Caroline Elizabeth “Carrie” <I>Winder</I> McGavock

Caroline Elizabeth “Carrie” Winder McGavock

Birth
Natchez, Adams County, Mississippi, USA
Death 22 Feb 1905 (aged 75)
Franklin, Williamson County, Tennessee, USA
Burial Franklin, Williamson County, Tennessee, USA
Plot Mc Gavock Family Plot
Memorial ID 8313208 · View Source
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Civil War Civilian Figure. Revered in her lifetime for her devotion to the almost 1,500 Confederate war dead buried on her Tennessee plantation, her celebrity during the Victorian era inspired English author Oscar Wilde to express a wish "to meet the Widow McGavock, high priestess of the temple of dead boys" during his 1882 American tour. Born Caroline Elizabeth Winder in Natchez, Mississippi, she had been the archetypal "Southern belle". Eschewing the name Caroline in favor of "Carrie", went against contemporary social mores with her penchant for wearing black even as a very young girl-a curiously prophetic choice that dismayed the artist who painted her as a debutante. In December 1848 she left her childhood home, a sugar cane plantation near New Orleans, Louisiana, to marry her cousin John McGavock, a planter from Franklin, Tennessee. For the next sixteen years her life centered on her duties as mistress of "Carnton", the couple's large plantation, and the raising of their five children, three of whom died in early childhood. During the Civil War her husband acquired an honorary colonelcy by funding the local Confederate regiment, but remained safe at home. It wasn't until November 30, 1864, when Union and Confederate armies clashed at Franklin, that the McGavocks felt the impact of battle, and the experience became the defining event of her life. With Carnton commandeered as a field hospital, she tended to the wounded and the dying during the fighting and for months afterwards. The bodies of four of the six Confederate generals who were killed in the battle – Major General Patrick Cleburne and Brigadier Generals John Adams, Otho F. Strahl and Hiram B. Granbury, were laid out on the family’s back porch after the conclusion of the fighting When it became apparent that a cemetery to accommodate more than a thousand Southern casualties was needed, the McGavocks responded by donating their land and supervising the transportation of the dead from the battlefield to the new burial ground. The private establishment and maintenance of so large a cemetery was unprecedented at the time, and this work, in addition to the care of war orphans, consumed Carrie McGavock and the remnants of the family fortune until her own death at age 76. Although an iconic figure who was widely eulogized by her contemporaries, she had been largely forgotten until a the 2005 historical novel "The Widow of the South" by author Robert Hicks renewed interest in her story.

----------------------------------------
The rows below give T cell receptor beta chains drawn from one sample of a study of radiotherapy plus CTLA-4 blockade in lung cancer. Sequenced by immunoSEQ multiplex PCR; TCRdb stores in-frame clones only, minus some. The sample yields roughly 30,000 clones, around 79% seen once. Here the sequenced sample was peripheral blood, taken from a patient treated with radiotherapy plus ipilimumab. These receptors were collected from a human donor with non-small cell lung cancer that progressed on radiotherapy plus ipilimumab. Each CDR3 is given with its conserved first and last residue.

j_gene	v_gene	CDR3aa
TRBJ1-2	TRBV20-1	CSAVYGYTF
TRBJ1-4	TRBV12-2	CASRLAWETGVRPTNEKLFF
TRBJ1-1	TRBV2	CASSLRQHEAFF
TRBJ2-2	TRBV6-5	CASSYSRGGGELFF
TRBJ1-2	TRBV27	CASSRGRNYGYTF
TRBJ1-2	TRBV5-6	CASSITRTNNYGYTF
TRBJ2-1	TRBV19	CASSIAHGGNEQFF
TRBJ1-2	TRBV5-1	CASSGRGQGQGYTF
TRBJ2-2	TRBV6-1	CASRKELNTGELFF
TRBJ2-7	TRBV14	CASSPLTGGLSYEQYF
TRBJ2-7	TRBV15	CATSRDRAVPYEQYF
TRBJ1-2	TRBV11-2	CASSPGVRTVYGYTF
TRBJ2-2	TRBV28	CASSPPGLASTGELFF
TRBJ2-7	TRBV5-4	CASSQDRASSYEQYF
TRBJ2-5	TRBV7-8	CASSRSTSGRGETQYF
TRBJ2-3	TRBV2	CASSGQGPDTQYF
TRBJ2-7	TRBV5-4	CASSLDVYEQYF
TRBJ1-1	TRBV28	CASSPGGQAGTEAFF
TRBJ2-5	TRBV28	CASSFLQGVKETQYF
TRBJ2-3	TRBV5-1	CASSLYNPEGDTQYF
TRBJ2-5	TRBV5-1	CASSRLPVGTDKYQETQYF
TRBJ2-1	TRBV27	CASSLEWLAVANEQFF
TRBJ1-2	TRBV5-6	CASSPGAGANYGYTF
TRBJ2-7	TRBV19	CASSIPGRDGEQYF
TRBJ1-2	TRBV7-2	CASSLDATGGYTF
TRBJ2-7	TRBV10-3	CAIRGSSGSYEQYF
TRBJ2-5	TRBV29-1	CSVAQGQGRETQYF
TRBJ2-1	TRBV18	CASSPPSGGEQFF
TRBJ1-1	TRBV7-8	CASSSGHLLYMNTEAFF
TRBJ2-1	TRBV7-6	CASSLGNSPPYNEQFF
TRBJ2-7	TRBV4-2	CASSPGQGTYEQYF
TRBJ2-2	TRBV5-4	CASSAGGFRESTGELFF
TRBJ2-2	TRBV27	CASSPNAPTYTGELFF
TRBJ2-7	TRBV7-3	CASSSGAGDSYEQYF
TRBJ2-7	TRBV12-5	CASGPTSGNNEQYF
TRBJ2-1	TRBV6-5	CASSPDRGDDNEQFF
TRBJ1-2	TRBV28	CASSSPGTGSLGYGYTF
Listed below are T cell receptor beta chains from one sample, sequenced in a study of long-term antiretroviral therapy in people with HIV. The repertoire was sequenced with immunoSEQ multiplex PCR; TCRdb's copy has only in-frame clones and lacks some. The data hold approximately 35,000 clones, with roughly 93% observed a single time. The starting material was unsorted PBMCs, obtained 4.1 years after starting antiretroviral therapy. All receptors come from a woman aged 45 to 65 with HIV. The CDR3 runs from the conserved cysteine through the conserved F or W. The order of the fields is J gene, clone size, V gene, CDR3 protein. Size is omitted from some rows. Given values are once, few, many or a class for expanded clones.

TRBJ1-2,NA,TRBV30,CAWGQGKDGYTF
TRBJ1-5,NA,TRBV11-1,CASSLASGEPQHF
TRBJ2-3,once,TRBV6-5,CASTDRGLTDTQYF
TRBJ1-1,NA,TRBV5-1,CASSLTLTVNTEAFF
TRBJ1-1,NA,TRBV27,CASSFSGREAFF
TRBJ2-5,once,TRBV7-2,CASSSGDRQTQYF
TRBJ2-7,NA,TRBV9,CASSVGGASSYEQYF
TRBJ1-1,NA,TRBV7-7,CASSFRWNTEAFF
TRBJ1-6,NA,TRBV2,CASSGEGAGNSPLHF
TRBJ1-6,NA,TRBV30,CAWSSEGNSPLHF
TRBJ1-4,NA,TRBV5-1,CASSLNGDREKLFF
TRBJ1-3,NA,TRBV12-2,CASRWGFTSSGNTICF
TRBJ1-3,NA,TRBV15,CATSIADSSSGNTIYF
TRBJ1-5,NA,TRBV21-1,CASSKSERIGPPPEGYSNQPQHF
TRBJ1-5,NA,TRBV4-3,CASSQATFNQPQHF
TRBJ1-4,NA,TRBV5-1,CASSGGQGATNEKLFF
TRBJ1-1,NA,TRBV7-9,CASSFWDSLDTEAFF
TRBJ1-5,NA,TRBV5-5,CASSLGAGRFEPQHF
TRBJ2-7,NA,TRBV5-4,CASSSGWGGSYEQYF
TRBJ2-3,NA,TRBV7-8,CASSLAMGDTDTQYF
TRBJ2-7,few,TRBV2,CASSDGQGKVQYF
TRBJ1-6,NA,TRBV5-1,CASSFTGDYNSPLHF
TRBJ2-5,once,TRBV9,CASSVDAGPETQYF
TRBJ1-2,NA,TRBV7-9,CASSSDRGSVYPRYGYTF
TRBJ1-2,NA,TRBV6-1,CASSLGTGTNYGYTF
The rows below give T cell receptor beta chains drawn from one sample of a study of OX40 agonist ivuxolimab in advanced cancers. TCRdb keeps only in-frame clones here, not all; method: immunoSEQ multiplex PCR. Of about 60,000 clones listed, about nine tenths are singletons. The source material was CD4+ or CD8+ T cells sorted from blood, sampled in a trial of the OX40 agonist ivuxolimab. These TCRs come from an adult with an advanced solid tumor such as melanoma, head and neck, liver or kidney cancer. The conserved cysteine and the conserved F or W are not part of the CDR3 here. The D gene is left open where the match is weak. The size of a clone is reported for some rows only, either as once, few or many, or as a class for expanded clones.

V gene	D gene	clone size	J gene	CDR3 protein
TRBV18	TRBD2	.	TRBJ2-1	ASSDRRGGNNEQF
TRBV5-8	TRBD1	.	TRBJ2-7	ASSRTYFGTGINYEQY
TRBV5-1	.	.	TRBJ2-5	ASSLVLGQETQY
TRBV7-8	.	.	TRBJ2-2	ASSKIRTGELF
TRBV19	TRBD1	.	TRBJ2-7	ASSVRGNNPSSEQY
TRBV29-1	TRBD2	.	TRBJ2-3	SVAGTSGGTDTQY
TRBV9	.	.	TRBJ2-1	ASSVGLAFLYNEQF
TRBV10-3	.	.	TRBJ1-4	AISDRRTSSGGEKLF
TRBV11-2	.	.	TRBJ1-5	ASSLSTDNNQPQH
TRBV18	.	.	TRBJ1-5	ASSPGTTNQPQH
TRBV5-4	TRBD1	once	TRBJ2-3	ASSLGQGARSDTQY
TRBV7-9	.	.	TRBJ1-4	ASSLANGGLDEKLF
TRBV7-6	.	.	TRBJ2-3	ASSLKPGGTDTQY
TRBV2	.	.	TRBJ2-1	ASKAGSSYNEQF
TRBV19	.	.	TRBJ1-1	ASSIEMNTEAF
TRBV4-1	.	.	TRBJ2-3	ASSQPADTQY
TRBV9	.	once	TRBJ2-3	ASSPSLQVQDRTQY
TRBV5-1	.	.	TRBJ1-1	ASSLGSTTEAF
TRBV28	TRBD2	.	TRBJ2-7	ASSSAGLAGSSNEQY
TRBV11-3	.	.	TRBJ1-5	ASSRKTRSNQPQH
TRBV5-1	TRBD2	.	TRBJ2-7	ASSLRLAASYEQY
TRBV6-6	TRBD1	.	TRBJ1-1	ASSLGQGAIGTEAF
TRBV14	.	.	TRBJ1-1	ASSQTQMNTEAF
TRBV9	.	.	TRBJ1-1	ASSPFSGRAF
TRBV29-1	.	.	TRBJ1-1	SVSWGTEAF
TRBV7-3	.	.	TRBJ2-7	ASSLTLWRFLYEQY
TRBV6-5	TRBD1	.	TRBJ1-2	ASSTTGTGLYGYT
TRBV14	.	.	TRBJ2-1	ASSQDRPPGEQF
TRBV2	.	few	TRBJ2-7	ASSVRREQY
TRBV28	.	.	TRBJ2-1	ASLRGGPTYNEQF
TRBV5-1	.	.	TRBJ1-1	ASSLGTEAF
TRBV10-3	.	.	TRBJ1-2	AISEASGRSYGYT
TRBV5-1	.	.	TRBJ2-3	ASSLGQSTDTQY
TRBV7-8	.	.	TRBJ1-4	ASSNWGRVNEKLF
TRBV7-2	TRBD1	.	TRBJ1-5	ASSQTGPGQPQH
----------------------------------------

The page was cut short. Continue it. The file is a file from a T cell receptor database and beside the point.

Bio by: Nikita Barlow


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  • Maintained by: Find a Grave
  • Originally Created by: kimshockey (reb)
  • Added: 24 Jan 2004
  • Find a Grave Memorial 8313208
  • Find a Grave, database and images (https://www.findagrave.com : accessed ), memorial page for Caroline Elizabeth “Carrie” Winder McGavock (9 Sep 1829–22 Feb 1905), Find a Grave Memorial no. 8313208, citing McGavock Family Cemetery, Franklin, Williamson County, Tennessee, USA ; Maintained by Find A Grave .